Learning and the Law of Iterated Projections
Equilibrium prices or quantities in very broad classes of models depend on iterated expectations of an autoregressive forcing variable. Examples of this dependence include that of stock prices on autoregressive dividends, that of the price level or exchange rate on an autoregressive money supply, that of consumption on autoregressive income, and that of investment on autoregressive interest rates, output demand, or technology shocks. In this paper, we show that, under learning, these iterated expectations are not a certainty equivalence. Further, we show that the certainty equivalent form of iterated expectations typically used in the literature ignores covariance terms that help explain empirical anomalies in a variety of macroeconomic models. We illustrate the consequences for two examples. In the first, a permanent-income/life-cycle model of consumption, we show that learning about an autoregressive income process can explain the widely observed negative correlation of consumption growth and current income. In the second, a present-value model of an asset price, learning about the autoregressive dividend process can help explain the empirical finding that dividend yields predict excess returns. Since, under learning, the iterated expectations terms are extremely complex, we develop a numerical (Monte Carlo) method for finding a polynomial approximation. A unique feature of our method is that we approximate the agents' subjective expectations. Therefore, in the spirit of individual learning, our method utilizes only information that is available to the agent.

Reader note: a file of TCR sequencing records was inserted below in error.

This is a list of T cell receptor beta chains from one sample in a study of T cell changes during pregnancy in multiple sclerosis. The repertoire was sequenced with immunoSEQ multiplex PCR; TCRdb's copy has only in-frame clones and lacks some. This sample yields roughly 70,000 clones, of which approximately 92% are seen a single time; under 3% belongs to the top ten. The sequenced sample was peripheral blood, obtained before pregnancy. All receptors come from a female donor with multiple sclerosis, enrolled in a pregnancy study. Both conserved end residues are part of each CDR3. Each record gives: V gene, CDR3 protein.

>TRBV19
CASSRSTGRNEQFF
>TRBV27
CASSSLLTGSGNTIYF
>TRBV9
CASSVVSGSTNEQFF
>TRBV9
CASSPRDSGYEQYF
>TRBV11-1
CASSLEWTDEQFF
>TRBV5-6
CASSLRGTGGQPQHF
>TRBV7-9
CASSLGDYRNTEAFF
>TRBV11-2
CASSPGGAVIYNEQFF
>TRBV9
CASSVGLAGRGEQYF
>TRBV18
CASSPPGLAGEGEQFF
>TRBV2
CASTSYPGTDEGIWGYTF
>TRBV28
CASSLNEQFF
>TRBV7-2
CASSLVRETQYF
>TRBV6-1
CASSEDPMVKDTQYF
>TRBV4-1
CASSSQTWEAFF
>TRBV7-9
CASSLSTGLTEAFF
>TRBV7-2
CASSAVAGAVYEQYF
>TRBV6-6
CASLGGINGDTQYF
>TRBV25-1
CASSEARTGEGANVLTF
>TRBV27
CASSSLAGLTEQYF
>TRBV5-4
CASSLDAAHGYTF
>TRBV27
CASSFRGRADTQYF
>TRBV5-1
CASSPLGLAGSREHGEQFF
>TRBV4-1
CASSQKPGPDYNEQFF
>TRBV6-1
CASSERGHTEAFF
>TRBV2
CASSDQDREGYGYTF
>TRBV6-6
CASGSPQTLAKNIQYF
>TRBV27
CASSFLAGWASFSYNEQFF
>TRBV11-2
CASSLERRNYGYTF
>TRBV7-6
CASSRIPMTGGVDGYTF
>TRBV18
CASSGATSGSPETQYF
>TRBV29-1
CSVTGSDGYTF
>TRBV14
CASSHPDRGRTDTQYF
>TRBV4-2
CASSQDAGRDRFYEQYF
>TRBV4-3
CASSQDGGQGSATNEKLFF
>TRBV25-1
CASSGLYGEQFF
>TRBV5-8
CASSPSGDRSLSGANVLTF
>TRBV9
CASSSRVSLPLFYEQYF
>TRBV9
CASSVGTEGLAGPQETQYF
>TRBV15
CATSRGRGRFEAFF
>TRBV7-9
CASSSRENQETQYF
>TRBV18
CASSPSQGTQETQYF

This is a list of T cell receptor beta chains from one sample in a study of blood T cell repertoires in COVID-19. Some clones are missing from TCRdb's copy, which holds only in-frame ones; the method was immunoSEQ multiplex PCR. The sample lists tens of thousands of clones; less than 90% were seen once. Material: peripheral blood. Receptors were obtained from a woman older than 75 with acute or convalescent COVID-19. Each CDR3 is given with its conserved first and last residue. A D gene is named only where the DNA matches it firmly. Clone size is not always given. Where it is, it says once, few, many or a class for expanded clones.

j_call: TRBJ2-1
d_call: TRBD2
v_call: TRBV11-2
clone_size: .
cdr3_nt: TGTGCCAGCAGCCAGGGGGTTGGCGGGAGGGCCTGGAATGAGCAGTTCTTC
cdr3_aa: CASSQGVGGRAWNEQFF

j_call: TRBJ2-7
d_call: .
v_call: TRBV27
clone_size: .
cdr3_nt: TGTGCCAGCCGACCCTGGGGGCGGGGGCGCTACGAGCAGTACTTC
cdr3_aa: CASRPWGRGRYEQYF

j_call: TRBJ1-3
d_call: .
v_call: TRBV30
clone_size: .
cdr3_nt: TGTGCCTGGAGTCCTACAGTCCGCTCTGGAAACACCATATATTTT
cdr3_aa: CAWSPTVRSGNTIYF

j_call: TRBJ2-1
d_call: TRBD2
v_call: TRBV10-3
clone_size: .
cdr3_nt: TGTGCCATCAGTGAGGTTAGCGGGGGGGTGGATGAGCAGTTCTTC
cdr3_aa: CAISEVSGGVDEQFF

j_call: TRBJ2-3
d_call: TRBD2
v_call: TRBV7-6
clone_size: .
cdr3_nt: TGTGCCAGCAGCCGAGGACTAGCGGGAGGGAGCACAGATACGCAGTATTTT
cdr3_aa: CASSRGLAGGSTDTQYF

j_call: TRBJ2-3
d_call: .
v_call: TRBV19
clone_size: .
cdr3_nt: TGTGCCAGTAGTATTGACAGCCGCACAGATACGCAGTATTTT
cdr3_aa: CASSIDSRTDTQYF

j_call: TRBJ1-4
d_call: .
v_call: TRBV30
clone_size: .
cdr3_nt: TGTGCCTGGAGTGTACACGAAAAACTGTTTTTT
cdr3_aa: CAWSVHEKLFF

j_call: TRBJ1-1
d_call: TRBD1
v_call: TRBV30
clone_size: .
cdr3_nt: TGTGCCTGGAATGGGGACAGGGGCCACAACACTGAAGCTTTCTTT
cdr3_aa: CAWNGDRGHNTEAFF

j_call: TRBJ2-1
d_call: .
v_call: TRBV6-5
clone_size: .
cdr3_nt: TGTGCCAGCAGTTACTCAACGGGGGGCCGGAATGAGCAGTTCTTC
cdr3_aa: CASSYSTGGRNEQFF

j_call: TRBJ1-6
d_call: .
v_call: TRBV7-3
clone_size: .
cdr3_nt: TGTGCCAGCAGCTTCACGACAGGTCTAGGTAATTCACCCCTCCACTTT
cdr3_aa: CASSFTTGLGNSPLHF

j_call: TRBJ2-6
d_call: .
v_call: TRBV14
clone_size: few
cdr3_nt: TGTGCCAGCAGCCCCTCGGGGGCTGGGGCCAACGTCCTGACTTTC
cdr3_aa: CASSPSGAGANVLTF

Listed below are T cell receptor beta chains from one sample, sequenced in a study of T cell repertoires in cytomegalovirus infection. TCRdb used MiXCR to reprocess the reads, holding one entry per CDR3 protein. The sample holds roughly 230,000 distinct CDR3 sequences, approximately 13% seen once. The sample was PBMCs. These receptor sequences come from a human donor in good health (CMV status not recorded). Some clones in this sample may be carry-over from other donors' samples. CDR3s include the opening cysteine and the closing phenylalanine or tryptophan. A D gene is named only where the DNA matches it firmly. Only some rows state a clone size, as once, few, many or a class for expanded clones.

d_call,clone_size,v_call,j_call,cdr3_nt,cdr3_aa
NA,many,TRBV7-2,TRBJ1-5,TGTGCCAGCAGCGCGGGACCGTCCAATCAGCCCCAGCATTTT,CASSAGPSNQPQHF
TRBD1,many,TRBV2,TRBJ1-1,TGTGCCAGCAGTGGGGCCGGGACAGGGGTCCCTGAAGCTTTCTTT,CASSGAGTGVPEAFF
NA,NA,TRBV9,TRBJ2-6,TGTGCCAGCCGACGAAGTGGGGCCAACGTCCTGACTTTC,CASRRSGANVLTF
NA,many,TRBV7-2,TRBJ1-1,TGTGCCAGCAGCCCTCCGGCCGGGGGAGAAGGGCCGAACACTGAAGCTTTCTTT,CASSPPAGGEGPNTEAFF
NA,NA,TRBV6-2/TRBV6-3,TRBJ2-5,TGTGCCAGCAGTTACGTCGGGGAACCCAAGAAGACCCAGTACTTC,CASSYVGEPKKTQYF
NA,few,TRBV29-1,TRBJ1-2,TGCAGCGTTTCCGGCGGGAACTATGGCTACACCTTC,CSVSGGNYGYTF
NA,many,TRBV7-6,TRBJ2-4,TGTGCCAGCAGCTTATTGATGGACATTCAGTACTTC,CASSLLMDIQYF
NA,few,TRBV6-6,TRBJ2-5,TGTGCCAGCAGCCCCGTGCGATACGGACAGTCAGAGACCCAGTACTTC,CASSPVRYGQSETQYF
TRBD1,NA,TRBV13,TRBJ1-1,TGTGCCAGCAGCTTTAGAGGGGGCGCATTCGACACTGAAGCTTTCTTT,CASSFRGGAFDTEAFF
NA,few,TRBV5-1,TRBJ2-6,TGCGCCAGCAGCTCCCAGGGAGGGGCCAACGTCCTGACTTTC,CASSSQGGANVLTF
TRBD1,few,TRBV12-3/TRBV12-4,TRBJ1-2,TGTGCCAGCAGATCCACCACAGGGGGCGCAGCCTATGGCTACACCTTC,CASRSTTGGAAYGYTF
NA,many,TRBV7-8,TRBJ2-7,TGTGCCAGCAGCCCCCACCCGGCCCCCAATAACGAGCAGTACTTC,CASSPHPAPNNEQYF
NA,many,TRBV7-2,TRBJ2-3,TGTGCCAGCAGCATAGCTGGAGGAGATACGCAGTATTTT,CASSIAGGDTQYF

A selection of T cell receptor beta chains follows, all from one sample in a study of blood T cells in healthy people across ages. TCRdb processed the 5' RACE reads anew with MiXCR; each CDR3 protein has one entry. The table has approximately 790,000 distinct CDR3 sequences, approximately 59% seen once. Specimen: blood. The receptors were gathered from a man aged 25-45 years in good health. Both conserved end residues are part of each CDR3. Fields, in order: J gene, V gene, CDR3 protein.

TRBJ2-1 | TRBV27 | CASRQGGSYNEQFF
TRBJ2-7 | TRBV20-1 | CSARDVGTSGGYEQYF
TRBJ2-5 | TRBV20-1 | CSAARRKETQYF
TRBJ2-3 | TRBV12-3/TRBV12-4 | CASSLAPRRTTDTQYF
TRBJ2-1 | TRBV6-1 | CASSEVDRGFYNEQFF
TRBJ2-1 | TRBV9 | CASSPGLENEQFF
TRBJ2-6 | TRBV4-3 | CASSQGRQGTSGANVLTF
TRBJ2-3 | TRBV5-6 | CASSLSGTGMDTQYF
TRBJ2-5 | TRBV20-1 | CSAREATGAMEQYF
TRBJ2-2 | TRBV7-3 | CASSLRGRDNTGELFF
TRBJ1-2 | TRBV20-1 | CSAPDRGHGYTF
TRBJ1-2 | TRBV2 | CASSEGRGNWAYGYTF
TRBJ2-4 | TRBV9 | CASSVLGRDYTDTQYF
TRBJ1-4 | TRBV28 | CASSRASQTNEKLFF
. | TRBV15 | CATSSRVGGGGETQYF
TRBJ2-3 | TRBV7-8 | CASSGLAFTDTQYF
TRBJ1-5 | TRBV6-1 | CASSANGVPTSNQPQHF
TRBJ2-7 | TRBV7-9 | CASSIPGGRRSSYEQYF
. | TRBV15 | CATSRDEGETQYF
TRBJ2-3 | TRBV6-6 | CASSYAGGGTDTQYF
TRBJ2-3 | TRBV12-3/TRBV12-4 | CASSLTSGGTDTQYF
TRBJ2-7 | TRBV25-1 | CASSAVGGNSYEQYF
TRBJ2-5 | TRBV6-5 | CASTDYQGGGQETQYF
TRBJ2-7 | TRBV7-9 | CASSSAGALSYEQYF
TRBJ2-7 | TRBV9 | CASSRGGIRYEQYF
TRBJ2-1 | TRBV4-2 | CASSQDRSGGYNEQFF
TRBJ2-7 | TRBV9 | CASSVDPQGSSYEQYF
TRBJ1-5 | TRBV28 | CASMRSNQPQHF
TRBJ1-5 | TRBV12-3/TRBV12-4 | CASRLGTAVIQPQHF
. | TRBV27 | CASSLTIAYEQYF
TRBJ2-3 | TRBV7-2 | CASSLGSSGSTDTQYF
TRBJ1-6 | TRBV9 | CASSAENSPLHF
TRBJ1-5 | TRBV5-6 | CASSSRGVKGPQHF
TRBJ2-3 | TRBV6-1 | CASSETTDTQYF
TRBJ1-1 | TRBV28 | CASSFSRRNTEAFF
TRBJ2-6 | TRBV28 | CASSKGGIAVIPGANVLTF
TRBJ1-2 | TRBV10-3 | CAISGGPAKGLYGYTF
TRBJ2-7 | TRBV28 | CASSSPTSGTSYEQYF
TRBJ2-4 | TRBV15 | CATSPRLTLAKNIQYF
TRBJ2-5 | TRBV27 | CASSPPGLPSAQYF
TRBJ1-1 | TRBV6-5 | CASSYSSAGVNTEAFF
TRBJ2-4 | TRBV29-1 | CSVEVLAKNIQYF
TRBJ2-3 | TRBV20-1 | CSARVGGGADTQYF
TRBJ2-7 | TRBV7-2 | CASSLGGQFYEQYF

To our knowledge, this item is not available for
download. To find whether it is available, there are three
1. Check below under "Related research" whether another version of this item is available online.
2. Check on the provider's web page whether it is in fact available.
3. Perform a search for a similarly titled item that would be available.
|Date of creation:||01 Mar 1999|
|Contact details of provider:|| Postal: CEF99, Boston College, Department of Economics, Chestnut Hill MA 02467 USA|
Web page: http://fmwww.bc.edu/CEF99/
More information through EDIRC
When requesting a correction, please mention this item's handle: RePEc:sce:scecf9:741. See general information about how to correct material in RePEc.
For technical questions regarding this item, or to correct its authors, title, abstract, bibliographic or download information, contact: (Christopher F. Baum)
If references are entirely missing, you can add them using this form.